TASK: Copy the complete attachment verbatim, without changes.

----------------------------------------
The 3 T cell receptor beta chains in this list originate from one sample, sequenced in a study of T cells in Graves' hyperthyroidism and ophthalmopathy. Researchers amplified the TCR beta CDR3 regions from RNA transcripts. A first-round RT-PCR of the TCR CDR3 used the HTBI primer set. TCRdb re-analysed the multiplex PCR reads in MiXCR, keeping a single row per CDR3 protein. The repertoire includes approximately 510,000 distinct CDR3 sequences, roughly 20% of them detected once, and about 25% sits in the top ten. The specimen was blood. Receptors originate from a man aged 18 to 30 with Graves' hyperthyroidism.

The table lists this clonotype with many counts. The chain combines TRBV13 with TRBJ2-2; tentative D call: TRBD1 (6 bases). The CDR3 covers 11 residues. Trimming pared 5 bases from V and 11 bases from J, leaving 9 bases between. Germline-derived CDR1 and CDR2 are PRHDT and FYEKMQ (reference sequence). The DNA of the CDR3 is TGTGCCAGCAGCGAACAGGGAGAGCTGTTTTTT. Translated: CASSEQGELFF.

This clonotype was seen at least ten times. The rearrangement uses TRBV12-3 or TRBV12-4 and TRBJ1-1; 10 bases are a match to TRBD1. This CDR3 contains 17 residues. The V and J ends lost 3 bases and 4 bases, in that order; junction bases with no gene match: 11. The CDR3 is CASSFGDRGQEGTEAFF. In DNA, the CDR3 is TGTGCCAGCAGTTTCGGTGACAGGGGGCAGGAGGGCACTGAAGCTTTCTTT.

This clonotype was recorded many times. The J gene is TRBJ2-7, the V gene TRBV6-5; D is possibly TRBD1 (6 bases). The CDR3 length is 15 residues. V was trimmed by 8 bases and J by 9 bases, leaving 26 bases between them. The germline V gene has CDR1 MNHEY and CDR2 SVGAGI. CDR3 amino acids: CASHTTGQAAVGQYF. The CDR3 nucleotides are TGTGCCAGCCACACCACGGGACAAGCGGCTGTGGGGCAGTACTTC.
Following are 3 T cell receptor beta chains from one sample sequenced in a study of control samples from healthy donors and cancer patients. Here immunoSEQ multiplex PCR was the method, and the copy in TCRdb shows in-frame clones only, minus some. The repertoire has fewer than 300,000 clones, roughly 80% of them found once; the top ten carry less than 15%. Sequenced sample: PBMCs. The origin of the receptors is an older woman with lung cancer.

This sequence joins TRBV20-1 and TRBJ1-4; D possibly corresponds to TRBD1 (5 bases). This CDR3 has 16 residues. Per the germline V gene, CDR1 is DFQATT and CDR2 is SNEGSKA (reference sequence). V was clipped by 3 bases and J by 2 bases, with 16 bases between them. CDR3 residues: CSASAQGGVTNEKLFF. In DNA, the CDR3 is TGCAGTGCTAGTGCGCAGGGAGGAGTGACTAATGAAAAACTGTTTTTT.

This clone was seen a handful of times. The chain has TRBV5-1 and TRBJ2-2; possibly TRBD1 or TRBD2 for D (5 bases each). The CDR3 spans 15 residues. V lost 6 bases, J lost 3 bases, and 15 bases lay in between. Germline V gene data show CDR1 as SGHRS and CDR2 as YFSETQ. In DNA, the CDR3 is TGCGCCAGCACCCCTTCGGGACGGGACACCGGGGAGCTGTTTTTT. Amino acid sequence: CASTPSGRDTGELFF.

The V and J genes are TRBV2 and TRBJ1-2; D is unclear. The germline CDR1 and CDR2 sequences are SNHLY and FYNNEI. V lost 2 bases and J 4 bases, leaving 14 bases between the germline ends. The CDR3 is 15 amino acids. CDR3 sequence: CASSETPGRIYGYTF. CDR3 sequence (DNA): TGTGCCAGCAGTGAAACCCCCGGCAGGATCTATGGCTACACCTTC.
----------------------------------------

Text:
The 3 T cell receptor beta chains in this list originate from one sample, sequenced in a study of T cells in Graves' hyperthyroidism and ophthalmopathy. Researchers amplified the TCR beta CDR3 regions from RNA transcripts. A first-round RT-PCR of the TCR CDR3 used the HTBI primer set. TCRdb re-analysed the multiplex PCR reads in MiXCR, keeping a single row per CDR3 protein. The repertoire includes approximately 510,000 distinct CDR3 sequences, roughly 20% of them detected once, and about 25% sits in the top ten. The specimen was blood. Receptors originate from a man aged 18 to 30 with Graves' hyperthyroidism.

The table lists this clonotype with many counts. The chain combines TRBV13 with TRBJ2-2; tentative D call: TRBD1 (6 bases). The CDR3 covers 11 residues. Trimming pared 5 bases from V and 11 bases from J, leaving 9 bases between. Germline-derived CDR1 and CDR2 are PRHDT and FYEKMQ (reference sequence). The DNA of the CDR3 is TGTGCCAGCAGCGAACAGGGAGAGCTGTTTTTT. Translated: CASSEQGELFF.

This clonotype was seen at least ten times. The rearrangement uses TRBV12-3 or TRBV12-4 and TRBJ1-1; 10 bases are a match to TRBD1. This CDR3 contains 17 residues. The V and J ends lost 3 bases and 4 bases, in that order; junction bases with no gene match: 11. The CDR3 is CASSFGDRGQEGTEAFF. In DNA, the CDR3 is TGTGCCAGCAGTTTCGGTGACAGGGGGCAGGAGGGCACTGAAGCTTTCTTT.

This clonotype was recorded many times. The J gene is TRBJ2-7, the V gene TRBV6-5; D is possibly TRBD1 (6 bases). The CDR3 length is 15 residues. V was trimmed by 8 bases and J by 9 bases, leaving 26 bases between them. The germline V gene has CDR1 MNHEY and CDR2 SVGAGI. CDR3 amino acids: CASHTTGQAAVGQYF. The CDR3 nucleotides are TGTGCCAGCCACACCACGGGACAAGCGGCTGTGGGGCAGTACTTC.
Following are 3 T cell receptor beta chains from one sample sequenced in a study of control samples from healthy donors and cancer patients. Here immunoSEQ multiplex PCR was the method, and the copy in TCRdb shows in-frame clones only, minus some. The repertoire has fewer than 300,000 clones, roughly 80% of them found once; the top ten carry less than 15%. Sequenced sample: PBMCs. The origin of the receptors is an older woman with lung cancer.

This sequence joins TRBV20-1 and TRBJ1-4; D possibly corresponds to TRBD1 (5 bases). This CDR3 has 16 residues. Per the germline V gene, CDR1 is DFQATT and CDR2 is SNEGSKA (reference sequence). V was clipped by 3 bases and J by 2 bases, with 16 bases between them. CDR3 residues: CSASAQGGVTNEKLFF. In DNA, the CDR3 is TGCAGTGCTAGTGCGCAGGGAGGAGTGACTAATGAAAAACTGTTTTTT.

This clone was seen a handful of times. The chain has TRBV5-1 and TRBJ2-2; possibly TRBD1 or TRBD2 for D (5 bases each). The CDR3 spans 15 residues. V lost 6 bases, J lost 3 bases, and 15 bases lay in between. Germline V gene data show CDR1 as SGHRS and CDR2 as YFSETQ. In DNA, the CDR3 is TGCGCCAGCACCCCTTCGGGACGGGACACCGGGGAGCTGTTTTTT. Amino acid sequence: CASTPSGRDTGELFF.

The V and J genes are TRBV2 and TRBJ1-2; D is unclear. The germline CDR1 and CDR2 sequences are SNHLY and FYNNEI. V lost 2 bases and J 4 bases, leaving 14 bases between the germline ends. The CDR3 is 15 amino acids. CDR3 sequence: CASSETPGRIYGYTF. CDR3 sequence (DNA): TGTGCCAGCAGTGAAACCCCCGGCAGGATCTATGGCTACACCTTC.